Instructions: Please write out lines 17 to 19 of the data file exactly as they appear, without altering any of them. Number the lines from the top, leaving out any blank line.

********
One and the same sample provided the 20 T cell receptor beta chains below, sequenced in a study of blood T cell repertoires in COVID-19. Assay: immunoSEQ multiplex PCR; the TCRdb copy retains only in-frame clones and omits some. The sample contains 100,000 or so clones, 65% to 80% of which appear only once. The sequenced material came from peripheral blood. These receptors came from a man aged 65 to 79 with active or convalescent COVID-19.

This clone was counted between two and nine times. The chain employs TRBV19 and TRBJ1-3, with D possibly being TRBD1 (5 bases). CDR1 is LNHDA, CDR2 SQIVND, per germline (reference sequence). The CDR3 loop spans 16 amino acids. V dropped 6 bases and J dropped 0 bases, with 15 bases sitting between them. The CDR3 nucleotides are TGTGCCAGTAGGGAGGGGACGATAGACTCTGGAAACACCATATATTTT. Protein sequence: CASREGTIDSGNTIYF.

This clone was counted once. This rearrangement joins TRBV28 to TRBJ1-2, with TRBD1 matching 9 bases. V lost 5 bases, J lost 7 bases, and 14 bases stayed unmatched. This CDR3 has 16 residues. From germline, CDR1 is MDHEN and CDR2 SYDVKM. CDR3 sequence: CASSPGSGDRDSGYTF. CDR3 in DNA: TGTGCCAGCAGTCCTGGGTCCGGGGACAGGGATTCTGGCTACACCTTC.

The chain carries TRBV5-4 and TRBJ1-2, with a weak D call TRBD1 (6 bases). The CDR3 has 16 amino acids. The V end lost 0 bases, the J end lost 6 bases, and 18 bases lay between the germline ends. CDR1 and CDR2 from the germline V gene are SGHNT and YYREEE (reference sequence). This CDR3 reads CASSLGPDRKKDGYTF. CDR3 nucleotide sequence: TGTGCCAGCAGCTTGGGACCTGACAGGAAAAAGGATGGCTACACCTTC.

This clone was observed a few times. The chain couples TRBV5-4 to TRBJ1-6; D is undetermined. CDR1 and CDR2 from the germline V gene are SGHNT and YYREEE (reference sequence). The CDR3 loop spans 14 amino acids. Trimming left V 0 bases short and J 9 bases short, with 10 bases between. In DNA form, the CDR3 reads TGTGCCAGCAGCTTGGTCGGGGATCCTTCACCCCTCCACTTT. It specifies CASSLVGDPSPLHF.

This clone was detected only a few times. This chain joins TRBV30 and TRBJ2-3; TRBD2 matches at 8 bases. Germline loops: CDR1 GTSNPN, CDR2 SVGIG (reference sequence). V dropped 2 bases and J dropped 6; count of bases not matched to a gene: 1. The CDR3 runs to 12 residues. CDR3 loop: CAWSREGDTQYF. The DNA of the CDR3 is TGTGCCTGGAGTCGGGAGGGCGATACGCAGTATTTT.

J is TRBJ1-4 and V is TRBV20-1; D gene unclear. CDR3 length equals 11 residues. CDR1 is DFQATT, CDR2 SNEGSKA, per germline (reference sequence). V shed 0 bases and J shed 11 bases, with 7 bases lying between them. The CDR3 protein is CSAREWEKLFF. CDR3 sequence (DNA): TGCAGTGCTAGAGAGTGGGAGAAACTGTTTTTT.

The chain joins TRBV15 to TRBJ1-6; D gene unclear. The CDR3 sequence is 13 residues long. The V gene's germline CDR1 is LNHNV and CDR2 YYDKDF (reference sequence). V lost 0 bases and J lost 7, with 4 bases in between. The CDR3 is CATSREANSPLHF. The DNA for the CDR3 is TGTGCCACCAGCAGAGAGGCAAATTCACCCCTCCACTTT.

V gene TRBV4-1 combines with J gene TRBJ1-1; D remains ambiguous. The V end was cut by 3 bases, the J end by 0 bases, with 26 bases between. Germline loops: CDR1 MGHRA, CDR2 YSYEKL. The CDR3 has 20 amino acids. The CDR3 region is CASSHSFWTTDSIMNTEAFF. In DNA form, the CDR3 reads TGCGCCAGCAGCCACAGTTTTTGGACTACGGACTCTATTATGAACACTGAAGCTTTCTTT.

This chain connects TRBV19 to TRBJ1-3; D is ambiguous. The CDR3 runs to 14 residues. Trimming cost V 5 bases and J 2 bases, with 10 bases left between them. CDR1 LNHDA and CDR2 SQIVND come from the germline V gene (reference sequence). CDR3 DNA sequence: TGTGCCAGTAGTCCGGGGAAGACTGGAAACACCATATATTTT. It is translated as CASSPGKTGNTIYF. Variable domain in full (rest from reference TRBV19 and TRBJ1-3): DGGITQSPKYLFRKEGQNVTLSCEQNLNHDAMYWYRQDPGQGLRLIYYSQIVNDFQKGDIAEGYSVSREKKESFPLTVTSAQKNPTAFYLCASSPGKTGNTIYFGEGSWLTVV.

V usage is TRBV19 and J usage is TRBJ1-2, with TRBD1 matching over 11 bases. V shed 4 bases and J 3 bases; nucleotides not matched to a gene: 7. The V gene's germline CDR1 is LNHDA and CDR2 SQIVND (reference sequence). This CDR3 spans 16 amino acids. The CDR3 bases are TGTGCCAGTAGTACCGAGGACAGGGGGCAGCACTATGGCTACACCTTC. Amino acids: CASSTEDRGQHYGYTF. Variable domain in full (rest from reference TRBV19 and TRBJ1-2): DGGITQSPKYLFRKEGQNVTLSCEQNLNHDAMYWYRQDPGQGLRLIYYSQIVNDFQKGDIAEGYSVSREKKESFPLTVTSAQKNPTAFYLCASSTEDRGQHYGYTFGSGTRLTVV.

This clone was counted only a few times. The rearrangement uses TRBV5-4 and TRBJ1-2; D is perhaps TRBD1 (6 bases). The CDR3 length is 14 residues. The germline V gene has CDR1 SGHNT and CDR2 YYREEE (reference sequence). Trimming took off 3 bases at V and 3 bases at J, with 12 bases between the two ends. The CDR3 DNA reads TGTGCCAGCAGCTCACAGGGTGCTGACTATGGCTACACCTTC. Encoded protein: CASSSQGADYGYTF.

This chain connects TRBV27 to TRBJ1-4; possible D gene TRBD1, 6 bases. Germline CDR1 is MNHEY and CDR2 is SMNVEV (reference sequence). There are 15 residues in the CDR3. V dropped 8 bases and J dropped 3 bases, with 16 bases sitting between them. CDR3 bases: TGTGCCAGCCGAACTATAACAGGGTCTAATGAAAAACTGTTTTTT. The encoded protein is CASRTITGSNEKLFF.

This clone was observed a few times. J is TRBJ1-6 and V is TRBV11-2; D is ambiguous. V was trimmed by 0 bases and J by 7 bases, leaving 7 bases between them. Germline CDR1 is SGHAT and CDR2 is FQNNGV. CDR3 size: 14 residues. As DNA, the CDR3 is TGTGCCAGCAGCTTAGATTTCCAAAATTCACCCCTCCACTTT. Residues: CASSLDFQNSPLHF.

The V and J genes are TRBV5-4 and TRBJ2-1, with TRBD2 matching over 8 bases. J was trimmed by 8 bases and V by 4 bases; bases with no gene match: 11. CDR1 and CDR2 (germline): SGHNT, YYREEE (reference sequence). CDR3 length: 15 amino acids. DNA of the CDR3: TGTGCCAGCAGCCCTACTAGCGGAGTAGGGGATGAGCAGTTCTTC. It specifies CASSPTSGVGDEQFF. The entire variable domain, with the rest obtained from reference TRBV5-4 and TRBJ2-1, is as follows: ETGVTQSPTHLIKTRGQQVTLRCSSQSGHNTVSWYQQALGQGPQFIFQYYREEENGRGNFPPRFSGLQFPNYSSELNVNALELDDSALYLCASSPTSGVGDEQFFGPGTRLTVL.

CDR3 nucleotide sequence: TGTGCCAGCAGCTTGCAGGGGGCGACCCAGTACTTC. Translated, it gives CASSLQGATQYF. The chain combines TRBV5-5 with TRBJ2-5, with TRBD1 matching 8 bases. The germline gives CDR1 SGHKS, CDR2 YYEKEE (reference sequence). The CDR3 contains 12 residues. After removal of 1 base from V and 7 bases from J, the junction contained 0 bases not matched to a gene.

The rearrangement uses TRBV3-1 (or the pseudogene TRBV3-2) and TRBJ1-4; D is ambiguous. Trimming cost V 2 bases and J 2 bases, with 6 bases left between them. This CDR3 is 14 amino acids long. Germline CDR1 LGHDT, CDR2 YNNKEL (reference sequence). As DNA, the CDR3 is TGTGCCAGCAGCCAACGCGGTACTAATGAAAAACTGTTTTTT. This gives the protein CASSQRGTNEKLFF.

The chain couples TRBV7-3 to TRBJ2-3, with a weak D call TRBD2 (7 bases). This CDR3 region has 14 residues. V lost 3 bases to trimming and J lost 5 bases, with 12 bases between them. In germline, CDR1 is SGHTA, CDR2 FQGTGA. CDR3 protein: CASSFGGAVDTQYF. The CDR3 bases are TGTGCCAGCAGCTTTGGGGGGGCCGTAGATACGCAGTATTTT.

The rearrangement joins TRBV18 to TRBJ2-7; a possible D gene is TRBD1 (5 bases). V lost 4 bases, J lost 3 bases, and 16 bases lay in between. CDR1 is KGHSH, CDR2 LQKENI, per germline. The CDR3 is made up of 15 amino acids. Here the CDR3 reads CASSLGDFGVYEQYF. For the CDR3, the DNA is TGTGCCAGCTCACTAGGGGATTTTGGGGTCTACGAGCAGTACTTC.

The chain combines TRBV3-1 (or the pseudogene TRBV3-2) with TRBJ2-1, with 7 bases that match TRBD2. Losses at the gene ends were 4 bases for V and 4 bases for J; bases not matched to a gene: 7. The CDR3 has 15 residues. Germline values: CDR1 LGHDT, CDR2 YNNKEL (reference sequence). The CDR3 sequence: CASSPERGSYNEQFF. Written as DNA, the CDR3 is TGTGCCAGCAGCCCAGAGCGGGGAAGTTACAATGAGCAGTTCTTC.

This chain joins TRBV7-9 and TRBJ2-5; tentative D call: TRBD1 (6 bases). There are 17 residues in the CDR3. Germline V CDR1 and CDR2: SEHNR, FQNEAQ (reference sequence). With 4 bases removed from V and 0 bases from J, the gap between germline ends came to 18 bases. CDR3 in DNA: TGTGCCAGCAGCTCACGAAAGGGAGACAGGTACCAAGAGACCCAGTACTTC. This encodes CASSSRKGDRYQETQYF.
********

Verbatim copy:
The rearrangement uses TRBV3-1 (or the pseudogene TRBV3-2) and TRBJ1-4; D is ambiguous. Trimming cost V 2 bases and J 2 bases, with 6 bases left between them. This CDR3 is 14 amino acids long. Germline CDR1 LGHDT, CDR2 YNNKEL (reference sequence). As DNA, the CDR3 is TGTGCCAGCAGCCAACGCGGTACTAATGAAAAACTGTTTTTT. This gives the protein CASSQRGTNEKLFF.

The chain couples TRBV7-3 to TRBJ2-3, with a weak D call TRBD2 (7 bases). This CDR3 region has 14 residues. V lost 3 bases to trimming and J lost 5 bases, with 12 bases between them. In germline, CDR1 is SGHTA, CDR2 FQGTGA. CDR3 protein: CASSFGGAVDTQYF. The CDR3 bases are TGTGCCAGCAGCTTTGGGGGGGCCGTAGATACGCAGTATTTT.

The rearrangement joins TRBV18 to TRBJ2-7; a possible D gene is TRBD1 (5 bases). V lost 4 bases, J lost 3 bases, and 16 bases lay in between. CDR1 is KGHSH, CDR2 LQKENI, per germline. The CDR3 is made up of 15 amino acids. Here the CDR3 reads CASSLGDFGVYEQYF. For the CDR3, the DNA is TGTGCCAGCTCACTAGGGGATTTTGGGGTCTACGAGCAGTACTTC.